State Democrats Borrow GOP Playbook, Score Fast Wins on Guns, Abortion

Lawmakers in Michigan, Minnesota taking advantage of their newly won power
By Arden Dier,  Newser Staff
Posted Mar 10, 2023 12:50 PM CST
State Democrats Borrow GOP Playbook, Score Fast Wins on Guns, Abortion
Michigan Gov. Gretchen Whitmer delivers her State of the State address to a joint session of the House and Senate on Jan. 25, 2023, at the state Capitol in Lansing, Mich.   (AP Photo/Al Goldis, File)

Michigan Democrats are quickly remodelling the state, seizing on the trifecta of control they earned in the 2022 election. They took over the state House, Senate, and governor's office for the first time since 1983, which made it possible to pass a slew of measures on "some of the country's most contentious topics," including abortion, guns, and gay rights on Wednesday, the New York Times reports. While the state Senate repealed an unenforceable abortion ban, the House of Representatives expanded background checks for gun purchases, solidified civil rights protections for LGBTQ people, and repealed a right-to-work law that allowed employees of unionized workplaces to opt out of union dues.

"We're in a unique position to do something about this right now," Michigan Lt. Gov. Garlin Gilchrist II said of the gun legislation, which follows a mass shooting at Michigan State University, per the Washington Post. According to the Times, Democrats are using "some of the same act-fast tactics honed by Republicans when they came into power." That can also be seen in Minnesota, where Democrats took full control of the state government. Lawmakers there "have already codified abortion rights, set ambitious clean energy goals, allowed undocumented immigrants to obtain driver's licenses and restored the voting rights of an estimated 55,000 former prisoners," per the Times. And on Wednesday, Gov. Tim Walz signed an executive order protecting access to medical care for trans people.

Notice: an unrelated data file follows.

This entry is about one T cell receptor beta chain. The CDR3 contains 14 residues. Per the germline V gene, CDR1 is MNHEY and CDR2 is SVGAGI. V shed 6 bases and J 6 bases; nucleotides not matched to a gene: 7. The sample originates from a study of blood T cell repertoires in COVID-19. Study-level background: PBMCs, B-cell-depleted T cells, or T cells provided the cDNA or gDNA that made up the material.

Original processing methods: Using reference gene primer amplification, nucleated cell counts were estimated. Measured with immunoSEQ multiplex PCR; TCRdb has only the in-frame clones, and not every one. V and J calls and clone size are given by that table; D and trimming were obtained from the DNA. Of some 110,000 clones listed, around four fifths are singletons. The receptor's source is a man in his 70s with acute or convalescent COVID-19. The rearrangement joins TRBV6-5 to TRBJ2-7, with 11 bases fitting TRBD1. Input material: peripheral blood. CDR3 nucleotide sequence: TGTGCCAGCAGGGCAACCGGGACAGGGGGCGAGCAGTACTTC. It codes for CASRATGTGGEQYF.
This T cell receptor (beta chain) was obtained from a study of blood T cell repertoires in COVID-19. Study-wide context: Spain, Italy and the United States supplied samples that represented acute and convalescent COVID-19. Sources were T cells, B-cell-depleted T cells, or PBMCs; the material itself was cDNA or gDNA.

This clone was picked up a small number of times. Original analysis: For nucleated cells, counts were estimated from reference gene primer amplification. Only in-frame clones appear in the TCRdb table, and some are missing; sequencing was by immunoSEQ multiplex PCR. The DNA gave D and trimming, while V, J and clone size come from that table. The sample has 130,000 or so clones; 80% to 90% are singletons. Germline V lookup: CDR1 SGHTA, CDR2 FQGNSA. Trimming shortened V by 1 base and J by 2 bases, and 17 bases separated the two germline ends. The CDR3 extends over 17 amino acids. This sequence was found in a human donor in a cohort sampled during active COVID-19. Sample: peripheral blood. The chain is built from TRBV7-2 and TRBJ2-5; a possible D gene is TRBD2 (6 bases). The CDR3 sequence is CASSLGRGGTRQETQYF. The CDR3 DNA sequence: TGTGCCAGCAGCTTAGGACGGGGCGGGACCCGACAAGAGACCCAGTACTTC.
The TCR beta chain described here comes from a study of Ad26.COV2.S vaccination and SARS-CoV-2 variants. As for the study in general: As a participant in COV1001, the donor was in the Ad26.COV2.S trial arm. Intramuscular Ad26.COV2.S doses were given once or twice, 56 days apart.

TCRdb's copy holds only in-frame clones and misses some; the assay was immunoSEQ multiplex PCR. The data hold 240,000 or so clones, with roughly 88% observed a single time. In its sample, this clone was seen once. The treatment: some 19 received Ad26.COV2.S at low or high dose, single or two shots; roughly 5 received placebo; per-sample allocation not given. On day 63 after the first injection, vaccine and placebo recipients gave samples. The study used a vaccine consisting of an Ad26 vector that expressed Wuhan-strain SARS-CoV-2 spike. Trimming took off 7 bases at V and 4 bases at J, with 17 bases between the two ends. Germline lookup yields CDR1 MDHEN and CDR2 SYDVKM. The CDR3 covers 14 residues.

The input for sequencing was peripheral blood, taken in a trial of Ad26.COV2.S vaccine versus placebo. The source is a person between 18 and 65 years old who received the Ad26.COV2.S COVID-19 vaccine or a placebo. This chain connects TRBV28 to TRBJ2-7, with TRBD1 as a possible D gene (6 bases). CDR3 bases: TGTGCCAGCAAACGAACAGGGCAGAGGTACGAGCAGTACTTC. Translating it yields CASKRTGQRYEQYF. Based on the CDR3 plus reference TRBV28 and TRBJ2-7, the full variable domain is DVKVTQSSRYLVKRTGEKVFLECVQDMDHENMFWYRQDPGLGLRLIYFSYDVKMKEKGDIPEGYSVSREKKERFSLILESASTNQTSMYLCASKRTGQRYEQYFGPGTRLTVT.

According to the States Project, a group that supports Democrats, the Minnesota Senate and Michigan House passed more bills in January than in the first month of the last six sessions combined, per the Post. Many are related to gun control. "For several years now, we've passed these bills in the House … but have been blocked by the Republican controlled Senate," Minnesota state Rep. Dave Pinto tells the Post. Now, "we can actually have our bills heard and considered in ways that we just never could have before." Gun control laws could be undone, however. As the Post reports, a 2022 Supreme Court ruling that eliminated a New York law restricting concealed weapons presents an "unprecedented legal threat." (More Democrats stories.)

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